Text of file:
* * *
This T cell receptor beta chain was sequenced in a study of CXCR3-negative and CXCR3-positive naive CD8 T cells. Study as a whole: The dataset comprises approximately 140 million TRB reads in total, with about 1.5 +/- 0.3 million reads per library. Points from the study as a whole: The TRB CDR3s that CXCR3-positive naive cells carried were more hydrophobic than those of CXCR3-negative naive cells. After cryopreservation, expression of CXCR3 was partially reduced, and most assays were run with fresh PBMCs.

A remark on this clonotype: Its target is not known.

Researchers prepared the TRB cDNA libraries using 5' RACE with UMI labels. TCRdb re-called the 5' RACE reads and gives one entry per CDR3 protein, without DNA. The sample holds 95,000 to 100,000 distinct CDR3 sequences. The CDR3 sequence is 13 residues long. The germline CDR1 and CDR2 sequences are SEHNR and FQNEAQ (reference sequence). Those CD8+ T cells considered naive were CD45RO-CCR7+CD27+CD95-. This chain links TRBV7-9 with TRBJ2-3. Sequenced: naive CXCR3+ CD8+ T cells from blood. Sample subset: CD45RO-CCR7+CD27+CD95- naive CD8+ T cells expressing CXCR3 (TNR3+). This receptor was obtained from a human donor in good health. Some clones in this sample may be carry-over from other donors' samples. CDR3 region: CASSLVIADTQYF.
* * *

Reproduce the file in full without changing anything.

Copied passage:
This T cell receptor beta chain was sequenced in a study of CXCR3-negative and CXCR3-positive naive CD8 T cells. Study as a whole: The dataset comprises approximately 140 million TRB reads in total, with about 1.5 +/- 0.3 million reads per library. Points from the study as a whole: The TRB CDR3s that CXCR3-positive naive cells carried were more hydrophobic than those of CXCR3-negative naive cells. After cryopreservation, expression of CXCR3 was partially reduced, and most assays were run with fresh PBMCs.

A remark on this clonotype: Its target is not known.

Researchers prepared the TRB cDNA libraries using 5' RACE with UMI labels. TCRdb re-called the 5' RACE reads and gives one entry per CDR3 protein, without DNA. The sample holds 95,000 to 100,000 distinct CDR3 sequences. The CDR3 sequence is 13 residues long. The germline CDR1 and CDR2 sequences are SEHNR and FQNEAQ (reference sequence). Those CD8+ T cells considered naive were CD45RO-CCR7+CD27+CD95-. This chain links TRBV7-9 with TRBJ2-3. Sequenced: naive CXCR3+ CD8+ T cells from blood. Sample subset: CD45RO-CCR7+CD27+CD95- naive CD8+ T cells expressing CXCR3 (TNR3+). This receptor was obtained from a human donor in good health. Some clones in this sample may be carry-over from other donors' samples. CDR3 region: CASSLVIADTQYF.